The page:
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and intolerable ; but where do we find it · written in any body of human laws, “Thou
“ shalt love thy neighbour as thyself;" and, “ All things whatsoever ye would that men « should do unto you, do ye even fo unto 66 them?” Whereas the laws of the gospel extend to the heart as well as to the life, and speak to all men without exception, - at all times, and in every situation. They utter their voice with such precision and perfpicuity, that none can be at a loss to discover their meaning. They do not bend to the humours of men, nor accommodate themselves to those flexible maxims and customs which by turns prevail in this or the other age and country; far less do they grow obfolete, as human statutes do, which by long disuse lofe their force, and become void: like their great Master, what they were yesterday they are the fame to-day; and in every succeeding period their efficacy will continue till time itself fhall be no more. And, therefore, when I repeat the words of this sacred book, you are to consider them as spoken to yourselves in particular ; and no less binding upon you
in their most simple and obvious meaning; than they formerly were upon those to whom they were primarily addressed.
One thing further I would recommend to your notice, viz. that the laws I am speaking of are the laws of Him 6 who loved us, " and gave himself for us, an offering and “ facrifice to God of a sweet-smelling fa“ your;" and therefore we may rest affured, that they are kind as well as righteous, and fuited with perfect wisdom to be the means of promoting our truest interest. They are laws which he himself hath magnified and made honourable; not only by answering all their demands, fo far as his high character would permit, or his peculiar circumstances afforded occafion; but likewise by expiating the guilt incurred by the transgression of them, and bearing in his own person the punishment that was due to the offending creature.
This last consideration sets the obedience required of us in a moft endearing point of light. It is not the servile talk of a hireling who labours for his wages, but the ingenuous and grateful service of a loving
child. Christ hath purchased the glorious inheritance; and to all who believe on him, eternal life is the free gift of God through the merit of his blood : so that nothing is required of thein, but what tends to purify and perfect their natures; that, by a growing resemblance to the Father of their fpirits in this state of discipline, they may be rendered meet for the full and everlasting enjoyment of him, when death, by diffol. ving the earthly tabernacle, shall pull down all that remains of the first Adam, and bring a final release from the body of fin.
Having premised these general remarks, I fall now proceed to remind you of those particular precepts to which our conformity is required by the gospel of Christ. And we are happily furnished with a short, but most comprehensive, summary of them, by this fame Apostle in his epistle co Titus, chap. ii. 11. 12. The grace of God that bringeth salvation, bath appeared to all men; teaching us, that denying ungodliness, and worldly lufts, we should live soberly, righteously, and godly in this present world.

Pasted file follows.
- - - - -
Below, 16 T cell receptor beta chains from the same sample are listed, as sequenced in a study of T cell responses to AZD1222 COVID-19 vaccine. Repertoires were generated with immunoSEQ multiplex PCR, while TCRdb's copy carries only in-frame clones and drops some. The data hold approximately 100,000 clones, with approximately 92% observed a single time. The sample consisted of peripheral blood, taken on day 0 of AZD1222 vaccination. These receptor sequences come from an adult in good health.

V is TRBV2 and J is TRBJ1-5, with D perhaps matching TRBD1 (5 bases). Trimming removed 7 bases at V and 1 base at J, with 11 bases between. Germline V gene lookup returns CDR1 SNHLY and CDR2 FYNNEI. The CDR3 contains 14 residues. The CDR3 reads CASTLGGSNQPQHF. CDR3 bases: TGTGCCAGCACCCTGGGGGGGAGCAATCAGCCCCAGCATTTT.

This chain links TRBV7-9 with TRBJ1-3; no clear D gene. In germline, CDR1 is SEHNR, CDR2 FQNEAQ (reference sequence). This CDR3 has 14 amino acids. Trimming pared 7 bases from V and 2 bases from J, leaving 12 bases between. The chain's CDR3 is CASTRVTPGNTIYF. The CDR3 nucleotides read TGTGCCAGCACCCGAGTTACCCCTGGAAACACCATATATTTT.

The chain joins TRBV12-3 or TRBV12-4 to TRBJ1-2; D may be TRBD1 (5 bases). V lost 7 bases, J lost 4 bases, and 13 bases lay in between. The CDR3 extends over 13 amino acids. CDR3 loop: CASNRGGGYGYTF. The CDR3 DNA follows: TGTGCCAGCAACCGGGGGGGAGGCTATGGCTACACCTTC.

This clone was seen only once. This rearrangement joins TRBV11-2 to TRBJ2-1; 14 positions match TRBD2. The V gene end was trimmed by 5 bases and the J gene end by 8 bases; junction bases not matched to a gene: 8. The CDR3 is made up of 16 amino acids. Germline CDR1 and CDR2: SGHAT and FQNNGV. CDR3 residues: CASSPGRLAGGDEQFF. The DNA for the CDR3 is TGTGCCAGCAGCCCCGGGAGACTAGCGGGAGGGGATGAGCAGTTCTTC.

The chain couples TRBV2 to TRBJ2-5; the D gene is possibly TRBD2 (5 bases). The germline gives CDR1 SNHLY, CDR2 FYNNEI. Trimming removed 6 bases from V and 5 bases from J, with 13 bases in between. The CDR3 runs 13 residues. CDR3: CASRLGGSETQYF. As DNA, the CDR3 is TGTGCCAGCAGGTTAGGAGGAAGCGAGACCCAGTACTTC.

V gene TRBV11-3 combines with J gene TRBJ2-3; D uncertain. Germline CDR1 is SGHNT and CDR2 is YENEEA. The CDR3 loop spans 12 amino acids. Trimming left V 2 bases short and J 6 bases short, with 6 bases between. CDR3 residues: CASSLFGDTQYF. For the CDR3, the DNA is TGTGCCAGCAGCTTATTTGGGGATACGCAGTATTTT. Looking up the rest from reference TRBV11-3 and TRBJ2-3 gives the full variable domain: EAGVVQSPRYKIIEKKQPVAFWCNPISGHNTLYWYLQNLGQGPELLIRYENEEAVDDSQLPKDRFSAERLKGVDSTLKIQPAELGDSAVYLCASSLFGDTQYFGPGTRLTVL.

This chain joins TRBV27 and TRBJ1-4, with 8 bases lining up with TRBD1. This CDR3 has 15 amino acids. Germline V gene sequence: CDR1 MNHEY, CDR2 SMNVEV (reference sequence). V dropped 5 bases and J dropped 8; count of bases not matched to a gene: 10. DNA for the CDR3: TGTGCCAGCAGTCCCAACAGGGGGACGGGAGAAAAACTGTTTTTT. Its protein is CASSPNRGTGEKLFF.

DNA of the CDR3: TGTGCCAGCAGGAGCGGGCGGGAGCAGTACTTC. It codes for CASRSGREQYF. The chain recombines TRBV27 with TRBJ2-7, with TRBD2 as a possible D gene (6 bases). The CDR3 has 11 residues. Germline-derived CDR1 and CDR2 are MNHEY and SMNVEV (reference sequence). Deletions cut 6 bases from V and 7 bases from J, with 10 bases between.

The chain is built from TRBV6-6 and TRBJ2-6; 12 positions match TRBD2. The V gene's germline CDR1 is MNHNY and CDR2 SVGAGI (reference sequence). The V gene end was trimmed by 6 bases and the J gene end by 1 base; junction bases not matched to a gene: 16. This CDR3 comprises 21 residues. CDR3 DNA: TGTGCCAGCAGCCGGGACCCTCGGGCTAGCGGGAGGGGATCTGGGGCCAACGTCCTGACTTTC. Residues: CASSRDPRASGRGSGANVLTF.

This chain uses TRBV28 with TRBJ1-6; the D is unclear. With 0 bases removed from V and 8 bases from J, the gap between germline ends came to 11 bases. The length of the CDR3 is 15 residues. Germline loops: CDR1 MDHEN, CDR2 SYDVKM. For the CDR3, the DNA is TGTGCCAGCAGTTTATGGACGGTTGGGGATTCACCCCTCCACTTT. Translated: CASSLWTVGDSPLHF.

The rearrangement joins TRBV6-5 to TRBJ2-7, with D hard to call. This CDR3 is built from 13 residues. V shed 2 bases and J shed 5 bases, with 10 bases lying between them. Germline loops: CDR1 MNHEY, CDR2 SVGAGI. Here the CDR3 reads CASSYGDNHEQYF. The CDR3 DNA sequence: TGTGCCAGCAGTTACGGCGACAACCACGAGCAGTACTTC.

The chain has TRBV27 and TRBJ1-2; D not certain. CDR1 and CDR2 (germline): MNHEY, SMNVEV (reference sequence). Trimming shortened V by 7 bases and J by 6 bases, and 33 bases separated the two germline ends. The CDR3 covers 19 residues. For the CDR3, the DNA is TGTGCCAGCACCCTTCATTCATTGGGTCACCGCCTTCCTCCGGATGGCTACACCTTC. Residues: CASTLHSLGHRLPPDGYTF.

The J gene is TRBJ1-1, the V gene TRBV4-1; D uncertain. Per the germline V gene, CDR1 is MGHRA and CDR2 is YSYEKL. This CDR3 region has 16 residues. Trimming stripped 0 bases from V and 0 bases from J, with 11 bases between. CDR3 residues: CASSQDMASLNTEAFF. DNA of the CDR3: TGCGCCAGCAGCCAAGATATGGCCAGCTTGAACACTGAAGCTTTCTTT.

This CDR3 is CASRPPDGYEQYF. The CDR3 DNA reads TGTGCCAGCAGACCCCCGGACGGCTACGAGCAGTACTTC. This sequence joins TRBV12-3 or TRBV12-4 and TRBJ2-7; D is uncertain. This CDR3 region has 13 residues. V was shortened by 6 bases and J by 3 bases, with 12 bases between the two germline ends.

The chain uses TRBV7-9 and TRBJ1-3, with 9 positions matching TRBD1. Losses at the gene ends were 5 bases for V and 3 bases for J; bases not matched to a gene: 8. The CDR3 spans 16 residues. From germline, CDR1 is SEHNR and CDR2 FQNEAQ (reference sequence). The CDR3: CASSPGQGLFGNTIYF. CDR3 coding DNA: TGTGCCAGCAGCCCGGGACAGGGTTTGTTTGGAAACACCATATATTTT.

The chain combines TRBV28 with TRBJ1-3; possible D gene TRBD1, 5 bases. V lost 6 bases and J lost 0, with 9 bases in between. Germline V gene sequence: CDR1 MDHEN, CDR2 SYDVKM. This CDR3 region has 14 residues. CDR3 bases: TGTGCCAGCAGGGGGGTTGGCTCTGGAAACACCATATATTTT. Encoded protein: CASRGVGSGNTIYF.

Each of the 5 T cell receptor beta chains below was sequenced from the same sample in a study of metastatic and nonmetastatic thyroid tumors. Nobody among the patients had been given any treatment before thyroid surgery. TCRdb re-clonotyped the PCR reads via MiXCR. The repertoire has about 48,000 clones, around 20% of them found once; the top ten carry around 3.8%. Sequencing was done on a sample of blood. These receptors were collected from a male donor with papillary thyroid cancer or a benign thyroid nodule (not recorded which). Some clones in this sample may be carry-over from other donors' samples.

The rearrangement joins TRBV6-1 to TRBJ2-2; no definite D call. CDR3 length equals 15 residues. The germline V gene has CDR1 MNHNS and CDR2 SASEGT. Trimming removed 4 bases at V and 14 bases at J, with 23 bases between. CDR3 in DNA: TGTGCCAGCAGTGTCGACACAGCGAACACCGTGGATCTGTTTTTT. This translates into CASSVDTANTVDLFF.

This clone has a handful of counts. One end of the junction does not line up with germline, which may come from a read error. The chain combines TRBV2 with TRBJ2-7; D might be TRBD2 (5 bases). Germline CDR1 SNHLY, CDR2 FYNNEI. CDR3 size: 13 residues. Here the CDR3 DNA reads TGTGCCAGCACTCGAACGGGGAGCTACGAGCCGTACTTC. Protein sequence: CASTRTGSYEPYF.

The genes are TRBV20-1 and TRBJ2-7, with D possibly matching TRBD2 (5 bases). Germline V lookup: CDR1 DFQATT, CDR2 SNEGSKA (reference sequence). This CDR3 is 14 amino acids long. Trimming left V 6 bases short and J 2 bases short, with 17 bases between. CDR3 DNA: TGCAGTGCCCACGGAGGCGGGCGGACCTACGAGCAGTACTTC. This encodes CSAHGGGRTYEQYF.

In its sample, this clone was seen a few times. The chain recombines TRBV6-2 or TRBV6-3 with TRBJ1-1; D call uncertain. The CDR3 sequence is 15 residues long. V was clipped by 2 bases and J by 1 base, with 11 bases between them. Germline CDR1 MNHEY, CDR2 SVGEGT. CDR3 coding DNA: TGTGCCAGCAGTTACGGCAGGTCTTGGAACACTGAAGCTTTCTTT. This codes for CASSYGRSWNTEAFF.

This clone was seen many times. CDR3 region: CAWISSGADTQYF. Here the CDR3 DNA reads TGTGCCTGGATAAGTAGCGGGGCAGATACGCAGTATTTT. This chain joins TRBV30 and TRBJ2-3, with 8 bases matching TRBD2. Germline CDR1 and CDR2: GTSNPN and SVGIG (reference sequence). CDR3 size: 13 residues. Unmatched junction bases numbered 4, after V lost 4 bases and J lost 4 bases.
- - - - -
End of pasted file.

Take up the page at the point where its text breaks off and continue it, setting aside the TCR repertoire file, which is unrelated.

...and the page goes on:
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To these general heads, all the particulare may be reduced that belong to a conversation becoming the gospel of Christ. And here indeed I might stop short, and only call upon you to weigh with candour and impartiality, the full meaning and import of the expressions here used. • What do you understand by ungodliness, and worldly lusts? Do these terms reach no farther than to the grosser acts of impiety and sensual indulgence ? And is nothing more intended by denying them, than a prudish reserve and shyness to comply with their demands; or such a feeble resistance as yields after a short and very imperfect struggle? Surely none of you can seriously entertain this opinion. · You certainly must admit, that no exception is made of any species or degree whatıoever, either of ungodliness or worldly affections ; and that by denying them, the Apostle could mean now thing less, than such a refusal as proceeds from an inward abhorrence of them, even the most vigorous, determined, and persevering resistance of all their solicitations. Again, What do you understand by lin ving soberly, righteously, and godly in this prefent world? — Doth fobriety mean no more, than that species of moderation which is commonly opposed to surfeiting and drunkenness? Or admitting that it excludes every kind of excess in gratifying our bodily appetites, do you imagine that it leaves the mind at full liberty, so that we may lay the reins upon the neck of our passions, and suffer them to run wild without any controul in perfect consistency with that fobriety which the Apostle recommends ? .
Will you call a man righteous, merely because he cannot be charged with any gross acts of fraud, injustice, and oppreifion, though perhaps, in the course of a lawful business, he may sometimes use a little artifice to impose upon the simplicity or ignorance of his neighbours ? Or, supposing him to be strictly honest in his dealings, doth the righteousness which the gospel enjoins lay him under no obligation to feed the hungry, to clothe the naked, and to succour the distressed, according to his ability? Is every man to be reputed godly; who Y 2 ;